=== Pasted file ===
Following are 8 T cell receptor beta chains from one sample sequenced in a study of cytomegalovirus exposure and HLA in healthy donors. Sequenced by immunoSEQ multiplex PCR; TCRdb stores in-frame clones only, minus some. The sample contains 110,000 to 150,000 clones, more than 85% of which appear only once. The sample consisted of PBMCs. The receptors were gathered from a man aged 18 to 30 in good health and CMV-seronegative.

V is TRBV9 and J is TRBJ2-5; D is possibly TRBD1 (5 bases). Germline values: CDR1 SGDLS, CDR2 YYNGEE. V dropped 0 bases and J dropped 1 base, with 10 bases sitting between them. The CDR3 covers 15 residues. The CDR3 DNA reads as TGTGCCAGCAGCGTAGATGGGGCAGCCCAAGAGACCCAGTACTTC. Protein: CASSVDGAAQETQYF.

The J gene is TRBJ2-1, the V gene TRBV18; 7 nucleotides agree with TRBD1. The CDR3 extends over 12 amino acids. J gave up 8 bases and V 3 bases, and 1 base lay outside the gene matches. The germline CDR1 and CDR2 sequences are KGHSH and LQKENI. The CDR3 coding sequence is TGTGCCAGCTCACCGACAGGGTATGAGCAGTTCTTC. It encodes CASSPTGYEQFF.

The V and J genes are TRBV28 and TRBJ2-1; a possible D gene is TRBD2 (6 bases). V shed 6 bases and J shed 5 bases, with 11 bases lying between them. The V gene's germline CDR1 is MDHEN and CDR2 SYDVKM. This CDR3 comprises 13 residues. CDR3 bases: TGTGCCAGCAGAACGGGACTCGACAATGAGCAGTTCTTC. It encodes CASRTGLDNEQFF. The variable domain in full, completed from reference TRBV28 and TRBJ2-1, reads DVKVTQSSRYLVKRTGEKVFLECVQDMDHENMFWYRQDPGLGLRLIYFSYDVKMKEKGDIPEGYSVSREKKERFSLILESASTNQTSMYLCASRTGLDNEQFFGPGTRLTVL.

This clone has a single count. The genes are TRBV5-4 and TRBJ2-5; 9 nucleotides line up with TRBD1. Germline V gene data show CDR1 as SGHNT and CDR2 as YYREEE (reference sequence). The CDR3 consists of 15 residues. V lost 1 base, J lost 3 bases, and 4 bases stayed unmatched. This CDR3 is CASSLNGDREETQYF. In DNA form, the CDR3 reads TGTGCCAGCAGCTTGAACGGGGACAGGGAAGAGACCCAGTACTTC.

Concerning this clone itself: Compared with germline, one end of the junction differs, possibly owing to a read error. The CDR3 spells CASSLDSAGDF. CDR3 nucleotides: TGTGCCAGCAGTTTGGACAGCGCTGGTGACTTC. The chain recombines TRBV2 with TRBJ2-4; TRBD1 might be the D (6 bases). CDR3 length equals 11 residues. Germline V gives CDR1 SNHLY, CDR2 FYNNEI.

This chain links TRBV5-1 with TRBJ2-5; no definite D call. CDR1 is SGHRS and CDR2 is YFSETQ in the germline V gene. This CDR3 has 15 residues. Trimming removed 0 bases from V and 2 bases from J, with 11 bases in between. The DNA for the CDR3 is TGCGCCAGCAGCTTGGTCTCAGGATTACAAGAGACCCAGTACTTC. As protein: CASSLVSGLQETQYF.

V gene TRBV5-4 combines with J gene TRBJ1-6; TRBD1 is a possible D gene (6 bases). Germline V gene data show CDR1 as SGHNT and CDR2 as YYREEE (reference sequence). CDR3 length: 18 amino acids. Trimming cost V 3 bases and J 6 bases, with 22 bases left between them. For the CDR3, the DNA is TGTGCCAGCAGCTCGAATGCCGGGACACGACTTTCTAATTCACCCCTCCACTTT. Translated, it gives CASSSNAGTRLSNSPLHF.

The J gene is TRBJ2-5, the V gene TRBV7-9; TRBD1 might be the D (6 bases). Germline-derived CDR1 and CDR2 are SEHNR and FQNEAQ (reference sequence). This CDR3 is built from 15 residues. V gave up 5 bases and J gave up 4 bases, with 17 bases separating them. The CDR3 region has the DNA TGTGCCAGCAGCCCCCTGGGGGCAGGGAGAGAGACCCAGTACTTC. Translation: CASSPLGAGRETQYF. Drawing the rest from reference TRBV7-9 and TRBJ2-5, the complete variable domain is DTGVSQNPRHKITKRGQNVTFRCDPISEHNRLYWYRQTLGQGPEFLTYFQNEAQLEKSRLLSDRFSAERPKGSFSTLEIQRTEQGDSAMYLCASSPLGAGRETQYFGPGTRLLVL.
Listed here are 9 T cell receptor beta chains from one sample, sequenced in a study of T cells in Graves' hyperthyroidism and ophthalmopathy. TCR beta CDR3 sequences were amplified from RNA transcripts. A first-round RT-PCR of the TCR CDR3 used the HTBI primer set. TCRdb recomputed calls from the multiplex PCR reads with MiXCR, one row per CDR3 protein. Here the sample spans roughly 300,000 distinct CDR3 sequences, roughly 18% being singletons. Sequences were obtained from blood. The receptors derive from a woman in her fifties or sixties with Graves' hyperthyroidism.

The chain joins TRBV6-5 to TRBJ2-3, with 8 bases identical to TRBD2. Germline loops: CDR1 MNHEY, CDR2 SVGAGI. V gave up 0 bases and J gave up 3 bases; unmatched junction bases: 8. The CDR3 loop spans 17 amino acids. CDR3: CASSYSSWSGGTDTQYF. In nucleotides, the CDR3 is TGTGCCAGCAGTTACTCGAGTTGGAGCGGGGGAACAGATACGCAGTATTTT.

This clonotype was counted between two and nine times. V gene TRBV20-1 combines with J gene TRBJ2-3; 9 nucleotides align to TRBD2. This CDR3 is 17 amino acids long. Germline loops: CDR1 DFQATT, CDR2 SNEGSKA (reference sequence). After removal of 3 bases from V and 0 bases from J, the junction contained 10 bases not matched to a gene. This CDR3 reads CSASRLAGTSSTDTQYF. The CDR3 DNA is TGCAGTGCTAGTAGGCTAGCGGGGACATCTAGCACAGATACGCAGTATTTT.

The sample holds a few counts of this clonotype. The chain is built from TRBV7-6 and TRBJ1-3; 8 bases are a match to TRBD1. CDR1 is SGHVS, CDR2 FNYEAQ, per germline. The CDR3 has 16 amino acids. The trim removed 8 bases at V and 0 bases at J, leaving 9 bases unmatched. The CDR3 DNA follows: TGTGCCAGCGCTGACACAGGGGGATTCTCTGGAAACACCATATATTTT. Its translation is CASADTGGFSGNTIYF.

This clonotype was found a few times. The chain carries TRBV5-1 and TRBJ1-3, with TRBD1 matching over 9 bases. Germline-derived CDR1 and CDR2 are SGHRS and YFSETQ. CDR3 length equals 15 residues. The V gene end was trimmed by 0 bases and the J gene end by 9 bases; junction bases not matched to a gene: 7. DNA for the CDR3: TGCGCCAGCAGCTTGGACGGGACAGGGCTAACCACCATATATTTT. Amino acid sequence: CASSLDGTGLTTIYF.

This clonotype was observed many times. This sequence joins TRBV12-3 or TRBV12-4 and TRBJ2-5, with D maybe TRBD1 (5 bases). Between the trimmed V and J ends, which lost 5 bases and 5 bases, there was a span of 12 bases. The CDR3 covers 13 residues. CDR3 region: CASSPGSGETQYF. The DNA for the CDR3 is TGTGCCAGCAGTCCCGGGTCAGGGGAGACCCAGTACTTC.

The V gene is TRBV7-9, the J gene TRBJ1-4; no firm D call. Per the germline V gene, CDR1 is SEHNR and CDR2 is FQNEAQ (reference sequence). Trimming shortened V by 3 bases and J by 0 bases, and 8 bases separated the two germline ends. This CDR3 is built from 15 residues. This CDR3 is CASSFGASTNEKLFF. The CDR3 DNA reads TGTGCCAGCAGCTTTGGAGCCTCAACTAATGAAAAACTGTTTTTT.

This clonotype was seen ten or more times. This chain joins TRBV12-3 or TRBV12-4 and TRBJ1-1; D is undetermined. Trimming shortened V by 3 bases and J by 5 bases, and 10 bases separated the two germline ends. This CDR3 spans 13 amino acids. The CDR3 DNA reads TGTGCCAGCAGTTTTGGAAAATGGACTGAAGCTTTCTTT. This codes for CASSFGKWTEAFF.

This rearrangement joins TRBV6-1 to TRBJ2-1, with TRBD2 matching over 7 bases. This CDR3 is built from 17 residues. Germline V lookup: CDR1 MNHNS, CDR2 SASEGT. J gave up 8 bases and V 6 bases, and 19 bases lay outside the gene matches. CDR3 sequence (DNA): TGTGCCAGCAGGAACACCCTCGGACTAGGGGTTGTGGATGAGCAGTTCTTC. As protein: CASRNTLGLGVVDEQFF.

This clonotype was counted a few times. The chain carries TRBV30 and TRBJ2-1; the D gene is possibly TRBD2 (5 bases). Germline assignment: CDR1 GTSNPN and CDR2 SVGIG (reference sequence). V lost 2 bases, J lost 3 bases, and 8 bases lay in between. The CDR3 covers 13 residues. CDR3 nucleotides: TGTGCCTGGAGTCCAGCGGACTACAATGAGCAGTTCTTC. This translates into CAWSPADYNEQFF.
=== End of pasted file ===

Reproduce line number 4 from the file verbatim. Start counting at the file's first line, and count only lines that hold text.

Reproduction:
The V and J genes are TRBV28 and TRBJ2-1; a possible D gene is TRBD2 (6 bases). V shed 6 bases and J shed 5 bases, with 11 bases lying between them. The V gene's germline CDR1 is MDHEN and CDR2 SYDVKM. This CDR3 comprises 13 residues. CDR3 bases: TGTGCCAGCAGAACGGGACTCGACAATGAGCAGTTCTTC. It encodes CASRTGLDNEQFF. The variable domain in full, completed from reference TRBV28 and TRBJ2-1, reads DVKVTQSSRYLVKRTGEKVFLECVQDMDHENMFWYRQDPGLGLRLIYFSYDVKMKEKGDIPEGYSVSREKKERFSLILESASTNQTSMYLCASRTGLDNEQFFGPGTRLTVL.